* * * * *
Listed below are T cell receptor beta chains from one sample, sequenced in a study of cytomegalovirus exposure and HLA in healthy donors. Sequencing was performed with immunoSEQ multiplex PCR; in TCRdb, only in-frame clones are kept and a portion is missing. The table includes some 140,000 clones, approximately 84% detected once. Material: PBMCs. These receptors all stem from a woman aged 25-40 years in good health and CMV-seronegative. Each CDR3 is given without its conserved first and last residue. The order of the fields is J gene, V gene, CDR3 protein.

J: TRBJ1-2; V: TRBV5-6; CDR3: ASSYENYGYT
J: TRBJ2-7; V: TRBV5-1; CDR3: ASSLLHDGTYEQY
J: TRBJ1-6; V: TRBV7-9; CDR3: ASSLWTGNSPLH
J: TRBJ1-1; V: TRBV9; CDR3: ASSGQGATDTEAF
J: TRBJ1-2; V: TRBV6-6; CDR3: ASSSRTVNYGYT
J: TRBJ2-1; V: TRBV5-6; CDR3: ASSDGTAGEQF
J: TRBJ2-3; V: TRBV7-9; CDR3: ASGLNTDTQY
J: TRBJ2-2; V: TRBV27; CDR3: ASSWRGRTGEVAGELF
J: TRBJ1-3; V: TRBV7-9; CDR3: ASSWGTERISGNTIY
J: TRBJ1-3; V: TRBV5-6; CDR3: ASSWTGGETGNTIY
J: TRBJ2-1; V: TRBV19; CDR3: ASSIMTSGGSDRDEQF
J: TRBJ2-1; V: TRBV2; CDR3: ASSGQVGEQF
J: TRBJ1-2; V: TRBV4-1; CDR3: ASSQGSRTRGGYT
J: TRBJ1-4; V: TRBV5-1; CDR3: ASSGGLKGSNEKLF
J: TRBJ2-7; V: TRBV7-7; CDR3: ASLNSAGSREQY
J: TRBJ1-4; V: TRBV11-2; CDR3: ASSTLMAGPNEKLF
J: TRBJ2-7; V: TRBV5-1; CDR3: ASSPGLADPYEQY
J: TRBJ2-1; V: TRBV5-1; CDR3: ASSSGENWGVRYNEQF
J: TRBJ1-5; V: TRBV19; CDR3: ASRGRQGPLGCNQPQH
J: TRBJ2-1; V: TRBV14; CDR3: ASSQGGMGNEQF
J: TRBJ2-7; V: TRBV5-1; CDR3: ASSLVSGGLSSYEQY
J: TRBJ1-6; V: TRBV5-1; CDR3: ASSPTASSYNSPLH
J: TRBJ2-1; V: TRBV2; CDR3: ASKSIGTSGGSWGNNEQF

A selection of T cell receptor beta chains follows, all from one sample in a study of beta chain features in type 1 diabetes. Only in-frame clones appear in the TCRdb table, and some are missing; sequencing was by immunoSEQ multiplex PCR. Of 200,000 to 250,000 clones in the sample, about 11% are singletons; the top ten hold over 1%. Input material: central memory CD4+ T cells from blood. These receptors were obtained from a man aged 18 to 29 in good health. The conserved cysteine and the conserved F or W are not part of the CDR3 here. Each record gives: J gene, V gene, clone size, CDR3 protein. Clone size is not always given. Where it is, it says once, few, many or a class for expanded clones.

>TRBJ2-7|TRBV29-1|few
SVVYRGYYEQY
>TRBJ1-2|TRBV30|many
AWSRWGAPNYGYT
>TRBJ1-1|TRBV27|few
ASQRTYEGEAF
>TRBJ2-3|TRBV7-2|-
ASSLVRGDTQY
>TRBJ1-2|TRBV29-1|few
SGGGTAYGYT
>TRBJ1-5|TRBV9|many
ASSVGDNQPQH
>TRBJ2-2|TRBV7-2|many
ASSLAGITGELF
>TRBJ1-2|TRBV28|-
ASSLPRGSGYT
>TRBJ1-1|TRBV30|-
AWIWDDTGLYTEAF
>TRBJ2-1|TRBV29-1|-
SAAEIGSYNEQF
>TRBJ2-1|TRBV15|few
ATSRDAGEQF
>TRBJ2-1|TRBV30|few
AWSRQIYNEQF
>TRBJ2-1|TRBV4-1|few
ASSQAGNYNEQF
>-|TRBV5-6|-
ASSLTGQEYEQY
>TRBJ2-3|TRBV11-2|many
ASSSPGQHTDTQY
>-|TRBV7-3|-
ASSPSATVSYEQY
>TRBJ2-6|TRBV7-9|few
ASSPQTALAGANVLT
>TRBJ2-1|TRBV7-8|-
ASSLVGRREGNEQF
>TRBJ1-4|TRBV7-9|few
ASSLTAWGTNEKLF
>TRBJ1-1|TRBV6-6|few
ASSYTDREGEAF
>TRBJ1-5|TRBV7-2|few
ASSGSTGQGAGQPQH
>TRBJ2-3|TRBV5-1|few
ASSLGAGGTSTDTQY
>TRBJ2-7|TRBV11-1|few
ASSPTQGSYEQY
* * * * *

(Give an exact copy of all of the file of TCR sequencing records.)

Listed below are T cell receptor beta chains from one sample, sequenced in a study of cytomegalovirus exposure and HLA in healthy donors. Sequencing was performed with immunoSEQ multiplex PCR; in TCRdb, only in-frame clones are kept and a portion is missing. The table includes some 140,000 clones, approximately 84% detected once. Material: PBMCs. These receptors all stem from a woman aged 25-40 years in good health and CMV-seronegative. Each CDR3 is given without its conserved first and last residue. The order of the fields is J gene, V gene, CDR3 protein.

J: TRBJ1-2; V: TRBV5-6; CDR3: ASSYENYGYT
J: TRBJ2-7; V: TRBV5-1; CDR3: ASSLLHDGTYEQY
J: TRBJ1-6; V: TRBV7-9; CDR3: ASSLWTGNSPLH
J: TRBJ1-1; V: TRBV9; CDR3: ASSGQGATDTEAF
J: TRBJ1-2; V: TRBV6-6; CDR3: ASSSRTVNYGYT
J: TRBJ2-1; V: TRBV5-6; CDR3: ASSDGTAGEQF
J: TRBJ2-3; V: TRBV7-9; CDR3: ASGLNTDTQY
J: TRBJ2-2; V: TRBV27; CDR3: ASSWRGRTGEVAGELF
J: TRBJ1-3; V: TRBV7-9; CDR3: ASSWGTERISGNTIY
J: TRBJ1-3; V: TRBV5-6; CDR3: ASSWTGGETGNTIY
J: TRBJ2-1; V: TRBV19; CDR3: ASSIMTSGGSDRDEQF
J: TRBJ2-1; V: TRBV2; CDR3: ASSGQVGEQF
J: TRBJ1-2; V: TRBV4-1; CDR3: ASSQGSRTRGGYT
J: TRBJ1-4; V: TRBV5-1; CDR3: ASSGGLKGSNEKLF
J: TRBJ2-7; V: TRBV7-7; CDR3: ASLNSAGSREQY
J: TRBJ1-4; V: TRBV11-2; CDR3: ASSTLMAGPNEKLF
J: TRBJ2-7; V: TRBV5-1; CDR3: ASSPGLADPYEQY
J: TRBJ2-1; V: TRBV5-1; CDR3: ASSSGENWGVRYNEQF
J: TRBJ1-5; V: TRBV19; CDR3: ASRGRQGPLGCNQPQH
J: TRBJ2-1; V: TRBV14; CDR3: ASSQGGMGNEQF
J: TRBJ2-7; V: TRBV5-1; CDR3: ASSLVSGGLSSYEQY
J: TRBJ1-6; V: TRBV5-1; CDR3: ASSPTASSYNSPLH
J: TRBJ2-1; V: TRBV2; CDR3: ASKSIGTSGGSWGNNEQF

A selection of T cell receptor beta chains follows, all from one sample in a study of beta chain features in type 1 diabetes. Only in-frame clones appear in the TCRdb table, and some are missing; sequencing was by immunoSEQ multiplex PCR. Of 200,000 to 250,000 clones in the sample, about 11% are singletons; the top ten hold over 1%. Input material: central memory CD4+ T cells from blood. These receptors were obtained from a man aged 18 to 29 in good health. The conserved cysteine and the conserved F or W are not part of the CDR3 here. Each record gives: J gene, V gene, clone size, CDR3 protein. Clone size is not always given. Where it is, it says once, few, many or a class for expanded clones.

>TRBJ2-7|TRBV29-1|few
SVVYRGYYEQY
>TRBJ1-2|TRBV30|many
AWSRWGAPNYGYT
>TRBJ1-1|TRBV27|few
ASQRTYEGEAF
>TRBJ2-3|TRBV7-2|-
ASSLVRGDTQY
>TRBJ1-2|TRBV29-1|few
SGGGTAYGYT
>TRBJ1-5|TRBV9|many
ASSVGDNQPQH
>TRBJ2-2|TRBV7-2|many
ASSLAGITGELF
>TRBJ1-2|TRBV28|-
ASSLPRGSGYT
>TRBJ1-1|TRBV30|-
AWIWDDTGLYTEAF
>TRBJ2-1|TRBV29-1|-
SAAEIGSYNEQF
>TRBJ2-1|TRBV15|few
ATSRDAGEQF
>TRBJ2-1|TRBV30|few
AWSRQIYNEQF
>TRBJ2-1|TRBV4-1|few
ASSQAGNYNEQF
>-|TRBV5-6|-
ASSLTGQEYEQY
>TRBJ2-3|TRBV11-2|many
ASSSPGQHTDTQY
>-|TRBV7-3|-
ASSPSATVSYEQY
>TRBJ2-6|TRBV7-9|few
ASSPQTALAGANVLT
>TRBJ2-1|TRBV7-8|-
ASSLVGRREGNEQF
>TRBJ1-4|TRBV7-9|few
ASSLTAWGTNEKLF
>TRBJ1-1|TRBV6-6|few
ASSYTDREGEAF
>TRBJ1-5|TRBV7-2|few
ASSGSTGQGAGQPQH
>TRBJ2-3|TRBV5-1|few
ASSLGAGGTSTDTQY
>TRBJ2-7|TRBV11-1|few
ASSPTQGSYEQY